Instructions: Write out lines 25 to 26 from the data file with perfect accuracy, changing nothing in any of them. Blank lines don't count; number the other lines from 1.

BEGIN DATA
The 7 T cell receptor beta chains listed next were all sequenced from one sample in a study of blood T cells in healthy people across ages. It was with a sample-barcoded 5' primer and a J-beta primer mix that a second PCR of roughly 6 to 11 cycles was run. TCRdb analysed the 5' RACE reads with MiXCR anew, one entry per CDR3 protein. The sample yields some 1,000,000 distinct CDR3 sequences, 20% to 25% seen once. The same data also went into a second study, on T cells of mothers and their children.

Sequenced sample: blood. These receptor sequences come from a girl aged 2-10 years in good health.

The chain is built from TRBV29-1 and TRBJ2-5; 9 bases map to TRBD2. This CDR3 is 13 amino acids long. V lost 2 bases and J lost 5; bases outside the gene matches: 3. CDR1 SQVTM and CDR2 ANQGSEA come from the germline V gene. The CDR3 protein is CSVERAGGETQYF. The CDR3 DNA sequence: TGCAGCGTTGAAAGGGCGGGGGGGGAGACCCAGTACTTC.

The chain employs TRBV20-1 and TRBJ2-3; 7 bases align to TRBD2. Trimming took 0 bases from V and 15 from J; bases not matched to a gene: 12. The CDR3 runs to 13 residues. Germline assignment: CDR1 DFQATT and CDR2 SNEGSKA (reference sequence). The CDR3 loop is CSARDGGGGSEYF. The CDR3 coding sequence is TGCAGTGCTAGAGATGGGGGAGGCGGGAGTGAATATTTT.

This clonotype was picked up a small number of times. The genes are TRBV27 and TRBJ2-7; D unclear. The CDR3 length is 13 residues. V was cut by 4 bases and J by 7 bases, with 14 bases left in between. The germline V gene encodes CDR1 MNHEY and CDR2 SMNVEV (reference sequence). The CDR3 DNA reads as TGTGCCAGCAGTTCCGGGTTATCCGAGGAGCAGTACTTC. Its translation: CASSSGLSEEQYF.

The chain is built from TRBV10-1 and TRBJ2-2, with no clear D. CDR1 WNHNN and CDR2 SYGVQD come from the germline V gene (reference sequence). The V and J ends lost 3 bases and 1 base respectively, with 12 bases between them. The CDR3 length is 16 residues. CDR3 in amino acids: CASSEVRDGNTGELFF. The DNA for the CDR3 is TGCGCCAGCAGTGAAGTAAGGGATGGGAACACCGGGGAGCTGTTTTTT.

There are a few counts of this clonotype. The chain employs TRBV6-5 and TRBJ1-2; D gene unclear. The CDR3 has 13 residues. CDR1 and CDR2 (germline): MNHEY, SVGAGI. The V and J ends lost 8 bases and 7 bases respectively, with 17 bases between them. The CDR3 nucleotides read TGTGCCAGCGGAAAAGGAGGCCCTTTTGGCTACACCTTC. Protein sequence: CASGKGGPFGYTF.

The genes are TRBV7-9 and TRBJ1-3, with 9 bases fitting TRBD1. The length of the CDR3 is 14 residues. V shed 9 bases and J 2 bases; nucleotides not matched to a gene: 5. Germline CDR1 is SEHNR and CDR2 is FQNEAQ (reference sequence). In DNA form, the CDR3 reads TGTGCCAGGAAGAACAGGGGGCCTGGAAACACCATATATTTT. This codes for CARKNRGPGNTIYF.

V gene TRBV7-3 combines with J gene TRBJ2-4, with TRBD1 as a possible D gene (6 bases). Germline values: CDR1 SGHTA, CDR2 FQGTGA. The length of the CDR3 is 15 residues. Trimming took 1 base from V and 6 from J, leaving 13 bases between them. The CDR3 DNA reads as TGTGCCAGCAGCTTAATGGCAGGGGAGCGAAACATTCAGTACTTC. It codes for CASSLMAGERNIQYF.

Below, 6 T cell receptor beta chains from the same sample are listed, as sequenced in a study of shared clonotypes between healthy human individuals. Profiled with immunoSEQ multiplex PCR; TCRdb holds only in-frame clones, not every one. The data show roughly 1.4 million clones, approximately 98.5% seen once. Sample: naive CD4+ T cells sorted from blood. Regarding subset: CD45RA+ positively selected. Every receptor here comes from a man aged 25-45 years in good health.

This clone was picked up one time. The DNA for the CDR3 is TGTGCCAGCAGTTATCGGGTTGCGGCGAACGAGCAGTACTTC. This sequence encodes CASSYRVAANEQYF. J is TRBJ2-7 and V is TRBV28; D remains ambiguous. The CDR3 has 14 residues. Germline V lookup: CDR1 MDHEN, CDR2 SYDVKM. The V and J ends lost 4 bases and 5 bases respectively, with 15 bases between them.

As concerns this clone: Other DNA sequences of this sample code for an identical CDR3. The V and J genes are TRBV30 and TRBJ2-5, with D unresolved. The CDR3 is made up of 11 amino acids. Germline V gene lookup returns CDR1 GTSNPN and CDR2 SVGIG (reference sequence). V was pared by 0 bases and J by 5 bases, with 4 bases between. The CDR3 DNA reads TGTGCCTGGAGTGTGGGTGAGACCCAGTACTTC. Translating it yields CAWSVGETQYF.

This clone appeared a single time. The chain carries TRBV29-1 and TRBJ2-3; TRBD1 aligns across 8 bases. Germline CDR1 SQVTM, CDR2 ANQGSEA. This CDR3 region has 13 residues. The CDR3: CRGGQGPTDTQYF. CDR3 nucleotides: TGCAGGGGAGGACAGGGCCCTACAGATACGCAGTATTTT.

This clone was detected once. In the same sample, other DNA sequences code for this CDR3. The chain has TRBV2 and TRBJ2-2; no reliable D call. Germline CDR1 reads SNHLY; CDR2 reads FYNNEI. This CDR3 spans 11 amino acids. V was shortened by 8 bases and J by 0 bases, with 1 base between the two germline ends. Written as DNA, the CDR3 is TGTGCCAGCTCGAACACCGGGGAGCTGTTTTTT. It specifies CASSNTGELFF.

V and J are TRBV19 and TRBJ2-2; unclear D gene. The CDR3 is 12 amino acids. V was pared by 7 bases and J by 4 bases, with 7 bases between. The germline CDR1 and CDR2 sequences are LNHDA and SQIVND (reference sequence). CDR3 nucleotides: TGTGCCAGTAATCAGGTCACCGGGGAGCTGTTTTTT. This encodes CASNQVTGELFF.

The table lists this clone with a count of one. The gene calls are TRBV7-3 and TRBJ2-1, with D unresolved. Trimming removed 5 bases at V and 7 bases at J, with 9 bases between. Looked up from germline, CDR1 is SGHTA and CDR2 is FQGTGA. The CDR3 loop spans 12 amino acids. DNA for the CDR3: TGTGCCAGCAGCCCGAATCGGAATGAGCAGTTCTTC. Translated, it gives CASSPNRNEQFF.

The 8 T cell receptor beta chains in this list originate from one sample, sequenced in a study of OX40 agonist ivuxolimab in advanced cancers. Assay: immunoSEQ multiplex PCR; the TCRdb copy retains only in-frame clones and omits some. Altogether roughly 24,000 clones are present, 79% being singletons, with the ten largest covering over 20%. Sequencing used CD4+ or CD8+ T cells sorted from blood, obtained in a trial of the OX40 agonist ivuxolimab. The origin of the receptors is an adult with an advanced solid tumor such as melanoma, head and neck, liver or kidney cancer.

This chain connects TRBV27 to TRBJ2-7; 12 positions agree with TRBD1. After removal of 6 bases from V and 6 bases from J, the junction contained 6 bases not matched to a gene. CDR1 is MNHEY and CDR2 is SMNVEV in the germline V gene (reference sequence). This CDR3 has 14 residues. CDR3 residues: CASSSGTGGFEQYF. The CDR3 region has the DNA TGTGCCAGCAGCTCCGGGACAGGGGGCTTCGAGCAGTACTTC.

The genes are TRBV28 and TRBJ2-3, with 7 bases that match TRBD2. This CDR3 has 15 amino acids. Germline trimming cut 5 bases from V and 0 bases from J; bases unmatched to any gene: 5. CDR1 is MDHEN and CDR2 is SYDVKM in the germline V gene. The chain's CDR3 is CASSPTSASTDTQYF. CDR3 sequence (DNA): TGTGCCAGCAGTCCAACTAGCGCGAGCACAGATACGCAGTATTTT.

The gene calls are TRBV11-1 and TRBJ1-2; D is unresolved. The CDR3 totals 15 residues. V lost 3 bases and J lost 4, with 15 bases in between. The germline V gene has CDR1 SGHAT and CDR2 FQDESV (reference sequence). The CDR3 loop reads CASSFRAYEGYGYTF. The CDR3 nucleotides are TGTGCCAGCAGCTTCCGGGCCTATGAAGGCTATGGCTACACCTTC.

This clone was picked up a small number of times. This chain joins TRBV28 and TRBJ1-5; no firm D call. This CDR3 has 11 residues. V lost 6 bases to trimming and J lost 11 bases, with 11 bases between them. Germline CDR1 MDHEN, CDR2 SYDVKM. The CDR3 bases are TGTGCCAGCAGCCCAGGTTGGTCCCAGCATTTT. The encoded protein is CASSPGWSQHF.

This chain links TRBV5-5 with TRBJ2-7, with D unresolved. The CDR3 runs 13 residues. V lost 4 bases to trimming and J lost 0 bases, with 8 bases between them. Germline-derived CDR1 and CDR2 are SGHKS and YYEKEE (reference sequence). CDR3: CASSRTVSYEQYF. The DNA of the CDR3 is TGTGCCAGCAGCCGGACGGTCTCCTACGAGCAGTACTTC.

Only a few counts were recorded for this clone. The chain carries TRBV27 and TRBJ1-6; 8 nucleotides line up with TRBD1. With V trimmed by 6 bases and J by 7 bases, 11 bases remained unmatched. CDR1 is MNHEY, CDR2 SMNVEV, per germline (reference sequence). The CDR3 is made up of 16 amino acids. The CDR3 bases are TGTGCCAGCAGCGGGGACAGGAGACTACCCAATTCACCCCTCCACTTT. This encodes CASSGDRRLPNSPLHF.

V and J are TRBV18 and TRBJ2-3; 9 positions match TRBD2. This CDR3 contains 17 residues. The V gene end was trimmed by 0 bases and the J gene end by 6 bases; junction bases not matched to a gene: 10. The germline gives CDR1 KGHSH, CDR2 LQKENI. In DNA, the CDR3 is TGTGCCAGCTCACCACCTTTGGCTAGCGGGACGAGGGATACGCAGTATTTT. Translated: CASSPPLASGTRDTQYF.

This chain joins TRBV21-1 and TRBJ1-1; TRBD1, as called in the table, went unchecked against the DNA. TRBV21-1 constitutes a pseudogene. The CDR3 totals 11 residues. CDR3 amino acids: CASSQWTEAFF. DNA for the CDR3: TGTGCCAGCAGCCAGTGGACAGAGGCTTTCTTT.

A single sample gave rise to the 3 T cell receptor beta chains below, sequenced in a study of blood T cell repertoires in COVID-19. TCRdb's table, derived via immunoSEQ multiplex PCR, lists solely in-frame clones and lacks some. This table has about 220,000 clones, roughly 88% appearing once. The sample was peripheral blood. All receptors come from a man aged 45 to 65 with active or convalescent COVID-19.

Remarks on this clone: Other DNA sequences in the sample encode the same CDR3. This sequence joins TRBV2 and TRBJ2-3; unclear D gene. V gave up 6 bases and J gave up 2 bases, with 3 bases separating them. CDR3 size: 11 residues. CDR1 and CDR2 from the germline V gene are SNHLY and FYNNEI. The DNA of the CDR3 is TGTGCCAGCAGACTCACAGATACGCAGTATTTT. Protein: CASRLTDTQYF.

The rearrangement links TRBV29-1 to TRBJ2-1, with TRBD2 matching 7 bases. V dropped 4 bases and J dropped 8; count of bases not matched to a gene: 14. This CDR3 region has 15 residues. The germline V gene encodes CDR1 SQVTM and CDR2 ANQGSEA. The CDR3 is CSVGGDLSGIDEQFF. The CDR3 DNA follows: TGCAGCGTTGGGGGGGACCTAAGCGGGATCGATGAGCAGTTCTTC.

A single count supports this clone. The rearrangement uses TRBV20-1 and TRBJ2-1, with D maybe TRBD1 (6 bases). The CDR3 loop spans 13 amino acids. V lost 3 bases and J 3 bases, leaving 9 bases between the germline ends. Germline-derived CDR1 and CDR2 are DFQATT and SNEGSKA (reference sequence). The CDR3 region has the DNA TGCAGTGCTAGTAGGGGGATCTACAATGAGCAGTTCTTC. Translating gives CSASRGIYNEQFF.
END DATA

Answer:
This chain joins TRBV21-1 and TRBJ1-1; TRBD1, as called in the table, went unchecked against the DNA. TRBV21-1 constitutes a pseudogene. The CDR3 totals 11 residues. CDR3 amino acids: CASSQWTEAFF. DNA for the CDR3: TGTGCCAGCAGCCAGTGGACAGAGGCTTTCTTT.

A single sample gave rise to the 3 T cell receptor beta chains below, sequenced in a study of blood T cell repertoires in COVID-19. TCRdb's table, derived via immunoSEQ multiplex PCR, lists solely in-frame clones and lacks some. This table has about 220,000 clones, roughly 88% appearing once. The sample was peripheral blood. All receptors come from a man aged 45 to 65 with active or convalescent COVID-19.